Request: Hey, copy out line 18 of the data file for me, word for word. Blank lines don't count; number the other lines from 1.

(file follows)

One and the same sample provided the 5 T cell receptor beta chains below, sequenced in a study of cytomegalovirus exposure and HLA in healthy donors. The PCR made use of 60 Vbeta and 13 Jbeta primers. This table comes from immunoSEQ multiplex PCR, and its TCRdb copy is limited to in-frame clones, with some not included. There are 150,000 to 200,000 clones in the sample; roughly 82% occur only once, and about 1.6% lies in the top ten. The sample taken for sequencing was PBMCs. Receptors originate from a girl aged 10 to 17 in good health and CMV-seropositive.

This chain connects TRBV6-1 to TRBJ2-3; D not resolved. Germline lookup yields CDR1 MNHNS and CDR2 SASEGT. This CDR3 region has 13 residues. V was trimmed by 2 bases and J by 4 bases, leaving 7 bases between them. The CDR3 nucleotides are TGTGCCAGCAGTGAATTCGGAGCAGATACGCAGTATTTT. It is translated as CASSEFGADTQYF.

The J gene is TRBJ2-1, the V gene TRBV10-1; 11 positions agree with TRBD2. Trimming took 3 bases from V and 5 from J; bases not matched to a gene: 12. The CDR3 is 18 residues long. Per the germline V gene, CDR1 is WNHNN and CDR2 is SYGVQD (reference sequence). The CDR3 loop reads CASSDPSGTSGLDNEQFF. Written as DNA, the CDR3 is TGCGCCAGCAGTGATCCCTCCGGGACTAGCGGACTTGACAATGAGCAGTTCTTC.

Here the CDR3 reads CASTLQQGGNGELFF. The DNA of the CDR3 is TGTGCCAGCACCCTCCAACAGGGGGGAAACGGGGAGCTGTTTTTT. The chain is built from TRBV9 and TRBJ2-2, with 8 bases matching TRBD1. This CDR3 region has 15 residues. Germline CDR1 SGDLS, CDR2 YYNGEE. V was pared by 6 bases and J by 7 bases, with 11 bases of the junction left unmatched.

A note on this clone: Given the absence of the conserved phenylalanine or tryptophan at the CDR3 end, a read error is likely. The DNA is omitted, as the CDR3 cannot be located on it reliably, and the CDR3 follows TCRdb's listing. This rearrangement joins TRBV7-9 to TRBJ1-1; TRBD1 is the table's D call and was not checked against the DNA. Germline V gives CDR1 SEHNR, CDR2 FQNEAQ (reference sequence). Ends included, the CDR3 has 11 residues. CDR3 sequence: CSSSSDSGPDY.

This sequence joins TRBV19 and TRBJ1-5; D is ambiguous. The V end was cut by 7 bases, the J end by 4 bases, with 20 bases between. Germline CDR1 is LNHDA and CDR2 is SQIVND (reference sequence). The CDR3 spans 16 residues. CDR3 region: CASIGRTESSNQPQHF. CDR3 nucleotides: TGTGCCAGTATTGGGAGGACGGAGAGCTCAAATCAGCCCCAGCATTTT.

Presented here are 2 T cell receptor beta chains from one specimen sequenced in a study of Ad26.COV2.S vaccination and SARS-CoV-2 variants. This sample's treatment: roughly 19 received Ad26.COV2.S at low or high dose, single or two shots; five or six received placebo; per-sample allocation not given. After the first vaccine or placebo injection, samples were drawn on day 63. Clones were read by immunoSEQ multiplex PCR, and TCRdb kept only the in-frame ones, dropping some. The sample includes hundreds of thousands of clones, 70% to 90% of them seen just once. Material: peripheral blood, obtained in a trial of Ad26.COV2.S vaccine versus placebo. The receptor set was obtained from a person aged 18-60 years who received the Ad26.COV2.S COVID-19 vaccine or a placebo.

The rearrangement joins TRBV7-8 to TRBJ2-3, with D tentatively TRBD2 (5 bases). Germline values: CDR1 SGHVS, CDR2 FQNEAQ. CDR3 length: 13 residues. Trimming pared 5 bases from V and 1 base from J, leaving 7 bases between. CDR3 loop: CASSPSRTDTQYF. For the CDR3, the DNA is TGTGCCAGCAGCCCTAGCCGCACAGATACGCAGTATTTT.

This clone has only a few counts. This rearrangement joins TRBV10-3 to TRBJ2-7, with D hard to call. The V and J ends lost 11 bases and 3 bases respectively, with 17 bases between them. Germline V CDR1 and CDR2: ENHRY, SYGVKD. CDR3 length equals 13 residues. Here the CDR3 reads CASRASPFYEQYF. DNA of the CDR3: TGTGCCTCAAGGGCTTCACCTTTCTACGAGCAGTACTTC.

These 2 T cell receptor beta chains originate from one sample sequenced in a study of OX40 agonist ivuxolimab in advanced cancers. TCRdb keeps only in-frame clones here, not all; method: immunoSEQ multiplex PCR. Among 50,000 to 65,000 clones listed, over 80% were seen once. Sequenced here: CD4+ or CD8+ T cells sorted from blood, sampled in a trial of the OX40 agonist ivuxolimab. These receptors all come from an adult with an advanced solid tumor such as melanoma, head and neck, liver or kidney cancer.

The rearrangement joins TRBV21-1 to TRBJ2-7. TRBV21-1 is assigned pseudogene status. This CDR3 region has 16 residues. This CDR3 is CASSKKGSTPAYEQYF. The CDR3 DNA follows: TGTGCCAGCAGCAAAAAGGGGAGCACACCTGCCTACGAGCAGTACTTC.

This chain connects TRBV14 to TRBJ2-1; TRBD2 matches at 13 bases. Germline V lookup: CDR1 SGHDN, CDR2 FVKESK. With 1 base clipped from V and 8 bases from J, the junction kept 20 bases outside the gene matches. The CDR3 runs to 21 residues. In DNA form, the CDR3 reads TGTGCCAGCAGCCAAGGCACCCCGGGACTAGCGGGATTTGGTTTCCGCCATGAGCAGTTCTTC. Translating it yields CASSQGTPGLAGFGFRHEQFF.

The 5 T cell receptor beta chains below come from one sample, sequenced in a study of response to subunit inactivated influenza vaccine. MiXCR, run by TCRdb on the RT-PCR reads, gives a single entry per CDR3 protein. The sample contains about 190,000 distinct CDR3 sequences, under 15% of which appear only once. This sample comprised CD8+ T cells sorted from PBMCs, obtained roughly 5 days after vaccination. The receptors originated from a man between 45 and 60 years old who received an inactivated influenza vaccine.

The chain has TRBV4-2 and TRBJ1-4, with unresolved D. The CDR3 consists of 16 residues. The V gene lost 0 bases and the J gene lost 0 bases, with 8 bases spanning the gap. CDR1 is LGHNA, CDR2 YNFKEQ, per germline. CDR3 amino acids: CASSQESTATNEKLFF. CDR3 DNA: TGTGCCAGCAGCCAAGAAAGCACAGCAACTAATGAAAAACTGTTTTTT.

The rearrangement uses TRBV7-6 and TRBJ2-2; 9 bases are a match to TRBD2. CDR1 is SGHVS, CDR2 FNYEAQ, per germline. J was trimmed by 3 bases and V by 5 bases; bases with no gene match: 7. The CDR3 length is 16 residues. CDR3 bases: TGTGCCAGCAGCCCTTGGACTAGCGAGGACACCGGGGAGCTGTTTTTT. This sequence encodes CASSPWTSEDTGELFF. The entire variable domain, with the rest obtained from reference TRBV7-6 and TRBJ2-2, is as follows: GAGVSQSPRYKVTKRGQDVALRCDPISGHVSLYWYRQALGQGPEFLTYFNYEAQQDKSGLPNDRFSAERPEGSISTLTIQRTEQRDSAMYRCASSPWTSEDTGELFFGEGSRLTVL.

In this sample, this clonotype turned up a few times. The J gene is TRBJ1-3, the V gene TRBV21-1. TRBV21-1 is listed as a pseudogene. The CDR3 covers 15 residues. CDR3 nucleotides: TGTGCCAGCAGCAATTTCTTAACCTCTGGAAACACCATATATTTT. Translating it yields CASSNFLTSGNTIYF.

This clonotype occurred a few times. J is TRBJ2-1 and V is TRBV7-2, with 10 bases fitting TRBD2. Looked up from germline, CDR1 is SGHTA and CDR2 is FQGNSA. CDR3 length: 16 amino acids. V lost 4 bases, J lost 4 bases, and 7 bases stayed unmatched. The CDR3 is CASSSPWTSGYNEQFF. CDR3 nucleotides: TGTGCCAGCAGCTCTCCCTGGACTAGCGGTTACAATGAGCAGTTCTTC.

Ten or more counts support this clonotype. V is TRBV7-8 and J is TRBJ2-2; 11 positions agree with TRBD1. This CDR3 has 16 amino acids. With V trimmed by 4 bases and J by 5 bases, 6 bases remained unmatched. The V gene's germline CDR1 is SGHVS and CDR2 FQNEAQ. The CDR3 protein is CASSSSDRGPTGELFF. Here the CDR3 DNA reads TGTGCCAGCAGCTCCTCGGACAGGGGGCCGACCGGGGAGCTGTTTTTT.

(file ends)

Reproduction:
Ten or more counts support this clonotype. V is TRBV7-8 and J is TRBJ2-2; 11 positions agree with TRBD1. This CDR3 has 16 amino acids. With V trimmed by 4 bases and J by 5 bases, 6 bases remained unmatched. The V gene's germline CDR1 is SGHVS and CDR2 FQNEAQ. The CDR3 protein is CASSSSDRGPTGELFF. Here the CDR3 DNA reads TGTGCCAGCAGCTCCTCGGACAGGGGGCCGACCGGGGAGCTGTTTTTT.